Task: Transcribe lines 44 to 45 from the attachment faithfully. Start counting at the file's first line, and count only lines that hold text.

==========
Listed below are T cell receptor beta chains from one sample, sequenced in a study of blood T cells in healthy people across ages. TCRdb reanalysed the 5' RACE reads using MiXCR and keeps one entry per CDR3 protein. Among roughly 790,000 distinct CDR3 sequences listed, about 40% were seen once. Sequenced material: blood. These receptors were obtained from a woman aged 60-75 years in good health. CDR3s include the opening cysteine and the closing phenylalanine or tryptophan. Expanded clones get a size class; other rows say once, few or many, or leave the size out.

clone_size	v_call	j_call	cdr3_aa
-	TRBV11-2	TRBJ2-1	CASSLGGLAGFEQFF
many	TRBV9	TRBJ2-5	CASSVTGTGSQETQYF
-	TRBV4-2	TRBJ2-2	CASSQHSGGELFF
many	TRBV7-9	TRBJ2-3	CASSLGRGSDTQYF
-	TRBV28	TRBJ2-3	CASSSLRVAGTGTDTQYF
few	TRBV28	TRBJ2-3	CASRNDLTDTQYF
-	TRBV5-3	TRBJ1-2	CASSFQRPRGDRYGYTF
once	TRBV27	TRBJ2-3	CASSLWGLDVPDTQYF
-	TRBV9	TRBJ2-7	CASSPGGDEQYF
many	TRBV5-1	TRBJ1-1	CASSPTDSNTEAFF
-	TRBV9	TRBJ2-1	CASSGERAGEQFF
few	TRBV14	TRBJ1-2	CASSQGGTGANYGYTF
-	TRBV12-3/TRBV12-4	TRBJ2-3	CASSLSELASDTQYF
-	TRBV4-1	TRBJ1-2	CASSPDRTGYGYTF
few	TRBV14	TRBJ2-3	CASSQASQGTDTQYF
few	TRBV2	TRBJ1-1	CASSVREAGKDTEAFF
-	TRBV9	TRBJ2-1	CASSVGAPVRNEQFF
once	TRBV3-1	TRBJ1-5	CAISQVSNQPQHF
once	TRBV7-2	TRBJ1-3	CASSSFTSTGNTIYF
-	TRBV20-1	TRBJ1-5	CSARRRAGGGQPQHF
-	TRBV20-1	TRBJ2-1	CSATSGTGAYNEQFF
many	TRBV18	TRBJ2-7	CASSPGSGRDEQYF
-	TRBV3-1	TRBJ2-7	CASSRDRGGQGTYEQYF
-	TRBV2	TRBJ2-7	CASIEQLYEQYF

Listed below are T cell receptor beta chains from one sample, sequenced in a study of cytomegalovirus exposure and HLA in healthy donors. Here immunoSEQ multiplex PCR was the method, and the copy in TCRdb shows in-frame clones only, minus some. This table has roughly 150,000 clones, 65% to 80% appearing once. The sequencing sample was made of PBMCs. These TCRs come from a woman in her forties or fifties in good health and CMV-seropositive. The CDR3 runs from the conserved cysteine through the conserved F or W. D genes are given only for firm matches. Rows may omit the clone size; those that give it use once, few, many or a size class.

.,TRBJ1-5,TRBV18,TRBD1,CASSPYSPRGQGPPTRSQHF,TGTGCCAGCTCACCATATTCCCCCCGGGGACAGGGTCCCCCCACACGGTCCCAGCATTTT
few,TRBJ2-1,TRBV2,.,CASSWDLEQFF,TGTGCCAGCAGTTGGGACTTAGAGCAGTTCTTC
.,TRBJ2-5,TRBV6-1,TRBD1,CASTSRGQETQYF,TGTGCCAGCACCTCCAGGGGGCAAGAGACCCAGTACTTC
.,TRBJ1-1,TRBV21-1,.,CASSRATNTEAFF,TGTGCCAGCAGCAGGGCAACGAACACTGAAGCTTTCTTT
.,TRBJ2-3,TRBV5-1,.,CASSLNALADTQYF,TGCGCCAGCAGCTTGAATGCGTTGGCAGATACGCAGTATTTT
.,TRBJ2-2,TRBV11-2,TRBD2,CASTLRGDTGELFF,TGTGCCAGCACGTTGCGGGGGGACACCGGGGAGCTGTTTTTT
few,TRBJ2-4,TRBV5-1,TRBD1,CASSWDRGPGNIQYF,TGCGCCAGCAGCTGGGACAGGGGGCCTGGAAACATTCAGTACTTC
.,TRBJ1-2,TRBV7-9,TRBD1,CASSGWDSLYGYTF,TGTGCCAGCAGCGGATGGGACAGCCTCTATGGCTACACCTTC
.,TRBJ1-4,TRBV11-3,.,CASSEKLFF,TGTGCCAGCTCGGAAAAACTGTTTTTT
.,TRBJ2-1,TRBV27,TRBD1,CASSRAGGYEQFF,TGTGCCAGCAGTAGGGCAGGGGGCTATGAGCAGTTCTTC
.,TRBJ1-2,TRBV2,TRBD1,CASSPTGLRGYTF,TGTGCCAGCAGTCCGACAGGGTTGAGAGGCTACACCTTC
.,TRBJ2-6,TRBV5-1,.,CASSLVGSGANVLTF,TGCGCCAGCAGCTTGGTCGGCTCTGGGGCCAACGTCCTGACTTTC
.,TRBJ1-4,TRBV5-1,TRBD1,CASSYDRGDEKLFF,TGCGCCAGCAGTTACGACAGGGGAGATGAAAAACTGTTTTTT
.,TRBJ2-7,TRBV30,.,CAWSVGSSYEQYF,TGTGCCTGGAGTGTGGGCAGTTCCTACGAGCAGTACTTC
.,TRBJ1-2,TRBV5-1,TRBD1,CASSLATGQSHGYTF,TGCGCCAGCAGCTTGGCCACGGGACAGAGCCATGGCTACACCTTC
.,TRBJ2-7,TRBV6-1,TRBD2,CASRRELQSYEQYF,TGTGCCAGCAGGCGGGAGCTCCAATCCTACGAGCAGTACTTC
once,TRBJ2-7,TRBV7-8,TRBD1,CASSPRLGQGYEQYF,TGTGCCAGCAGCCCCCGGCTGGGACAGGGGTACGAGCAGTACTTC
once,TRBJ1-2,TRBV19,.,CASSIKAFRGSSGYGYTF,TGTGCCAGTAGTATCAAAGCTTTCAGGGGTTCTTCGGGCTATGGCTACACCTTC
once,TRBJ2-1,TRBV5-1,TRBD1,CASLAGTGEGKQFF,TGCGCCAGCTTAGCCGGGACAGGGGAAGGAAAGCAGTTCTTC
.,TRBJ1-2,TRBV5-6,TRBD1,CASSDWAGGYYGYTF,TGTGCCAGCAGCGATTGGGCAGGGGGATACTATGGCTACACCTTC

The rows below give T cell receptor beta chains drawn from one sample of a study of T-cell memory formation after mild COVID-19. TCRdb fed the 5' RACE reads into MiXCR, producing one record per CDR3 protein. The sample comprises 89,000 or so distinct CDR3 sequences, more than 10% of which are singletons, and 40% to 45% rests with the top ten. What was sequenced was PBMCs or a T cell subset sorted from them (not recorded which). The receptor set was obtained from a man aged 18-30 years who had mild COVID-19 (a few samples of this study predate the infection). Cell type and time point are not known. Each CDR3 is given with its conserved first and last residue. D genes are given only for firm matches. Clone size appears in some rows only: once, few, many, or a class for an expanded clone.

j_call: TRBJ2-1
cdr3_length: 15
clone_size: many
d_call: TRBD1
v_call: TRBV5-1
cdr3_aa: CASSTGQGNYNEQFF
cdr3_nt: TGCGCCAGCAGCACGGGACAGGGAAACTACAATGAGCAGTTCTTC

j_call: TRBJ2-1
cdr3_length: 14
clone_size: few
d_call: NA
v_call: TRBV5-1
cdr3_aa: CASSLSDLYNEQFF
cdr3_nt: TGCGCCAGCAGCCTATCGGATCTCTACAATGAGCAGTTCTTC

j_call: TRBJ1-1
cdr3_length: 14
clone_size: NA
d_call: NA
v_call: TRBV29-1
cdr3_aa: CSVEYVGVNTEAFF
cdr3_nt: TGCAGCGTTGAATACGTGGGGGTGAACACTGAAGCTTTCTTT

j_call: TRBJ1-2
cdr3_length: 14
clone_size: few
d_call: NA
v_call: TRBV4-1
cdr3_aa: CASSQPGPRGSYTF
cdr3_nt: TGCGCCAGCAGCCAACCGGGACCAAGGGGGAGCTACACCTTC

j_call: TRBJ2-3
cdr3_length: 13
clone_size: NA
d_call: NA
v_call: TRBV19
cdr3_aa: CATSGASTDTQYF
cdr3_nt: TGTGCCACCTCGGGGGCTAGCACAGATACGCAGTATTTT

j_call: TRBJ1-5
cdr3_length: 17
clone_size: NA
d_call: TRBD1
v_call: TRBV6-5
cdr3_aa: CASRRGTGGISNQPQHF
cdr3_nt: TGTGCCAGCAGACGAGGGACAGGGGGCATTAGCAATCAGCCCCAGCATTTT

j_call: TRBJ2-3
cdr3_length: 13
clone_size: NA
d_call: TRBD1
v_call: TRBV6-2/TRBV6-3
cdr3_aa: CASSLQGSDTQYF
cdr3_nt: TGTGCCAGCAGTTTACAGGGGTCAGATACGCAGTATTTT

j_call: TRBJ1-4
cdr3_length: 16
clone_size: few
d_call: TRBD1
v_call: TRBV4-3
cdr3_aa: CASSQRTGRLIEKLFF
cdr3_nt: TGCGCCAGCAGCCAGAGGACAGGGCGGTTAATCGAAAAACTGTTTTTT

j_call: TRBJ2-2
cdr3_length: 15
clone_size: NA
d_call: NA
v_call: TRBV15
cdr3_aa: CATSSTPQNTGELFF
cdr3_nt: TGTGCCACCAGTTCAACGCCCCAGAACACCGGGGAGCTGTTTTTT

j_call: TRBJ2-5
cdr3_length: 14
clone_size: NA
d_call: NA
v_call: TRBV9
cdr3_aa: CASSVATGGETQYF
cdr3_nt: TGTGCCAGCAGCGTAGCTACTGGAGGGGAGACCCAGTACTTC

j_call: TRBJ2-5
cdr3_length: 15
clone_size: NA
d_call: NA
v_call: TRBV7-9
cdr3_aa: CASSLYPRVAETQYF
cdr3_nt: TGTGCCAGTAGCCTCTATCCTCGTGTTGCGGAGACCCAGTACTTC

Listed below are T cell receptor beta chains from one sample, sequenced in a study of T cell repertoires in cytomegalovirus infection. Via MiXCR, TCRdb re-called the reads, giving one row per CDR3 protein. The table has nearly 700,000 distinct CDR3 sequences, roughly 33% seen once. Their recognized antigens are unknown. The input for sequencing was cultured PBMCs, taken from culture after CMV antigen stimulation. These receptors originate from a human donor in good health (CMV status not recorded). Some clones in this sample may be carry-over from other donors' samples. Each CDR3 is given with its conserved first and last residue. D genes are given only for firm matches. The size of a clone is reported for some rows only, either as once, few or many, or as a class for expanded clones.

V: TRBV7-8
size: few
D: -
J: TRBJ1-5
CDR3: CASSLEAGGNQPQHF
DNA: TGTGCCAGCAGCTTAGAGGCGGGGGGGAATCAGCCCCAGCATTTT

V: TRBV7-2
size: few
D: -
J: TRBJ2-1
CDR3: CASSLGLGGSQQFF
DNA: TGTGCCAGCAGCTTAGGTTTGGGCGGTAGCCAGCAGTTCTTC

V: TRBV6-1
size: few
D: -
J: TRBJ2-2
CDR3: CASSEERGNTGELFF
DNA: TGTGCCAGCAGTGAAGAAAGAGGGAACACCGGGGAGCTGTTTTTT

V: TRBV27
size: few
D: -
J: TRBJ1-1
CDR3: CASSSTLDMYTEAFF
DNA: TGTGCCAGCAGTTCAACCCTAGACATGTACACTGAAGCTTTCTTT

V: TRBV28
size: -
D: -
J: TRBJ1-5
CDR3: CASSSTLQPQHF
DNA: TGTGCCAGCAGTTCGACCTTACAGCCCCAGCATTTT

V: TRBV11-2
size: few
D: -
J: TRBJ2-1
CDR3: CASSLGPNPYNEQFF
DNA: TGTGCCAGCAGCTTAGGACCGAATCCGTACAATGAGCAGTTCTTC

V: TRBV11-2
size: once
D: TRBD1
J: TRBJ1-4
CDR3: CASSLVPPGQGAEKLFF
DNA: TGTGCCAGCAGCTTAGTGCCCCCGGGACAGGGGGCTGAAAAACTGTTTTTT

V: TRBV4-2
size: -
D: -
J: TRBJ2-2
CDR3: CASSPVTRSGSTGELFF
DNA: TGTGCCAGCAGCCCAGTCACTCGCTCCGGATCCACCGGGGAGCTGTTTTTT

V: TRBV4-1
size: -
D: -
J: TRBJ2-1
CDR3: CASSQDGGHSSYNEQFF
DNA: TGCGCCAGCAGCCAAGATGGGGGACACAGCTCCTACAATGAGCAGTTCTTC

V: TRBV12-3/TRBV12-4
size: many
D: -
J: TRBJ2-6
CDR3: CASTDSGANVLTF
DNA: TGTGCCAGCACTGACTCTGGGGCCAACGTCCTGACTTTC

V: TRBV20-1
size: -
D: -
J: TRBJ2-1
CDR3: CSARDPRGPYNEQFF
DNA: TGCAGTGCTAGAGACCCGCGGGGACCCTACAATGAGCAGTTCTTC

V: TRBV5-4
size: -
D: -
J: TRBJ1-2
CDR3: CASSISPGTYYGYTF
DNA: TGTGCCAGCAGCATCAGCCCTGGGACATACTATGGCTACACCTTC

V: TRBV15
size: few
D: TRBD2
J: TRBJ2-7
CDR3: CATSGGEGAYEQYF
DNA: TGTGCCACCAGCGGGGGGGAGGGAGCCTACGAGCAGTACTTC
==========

once,TRBJ2-7,TRBV7-8,TRBD1,CASSPRLGQGYEQYF,TGTGCCAGCAGCCCCCGGCTGGGACAGGGGTACGAGCAGTACTTC
once,TRBJ1-2,TRBV19,.,CASSIKAFRGSSGYGYTF,TGTGCCAGTAGTATCAAAGCTTTCAGGGGTTCTTCGGGCTATGGCTACACCTTC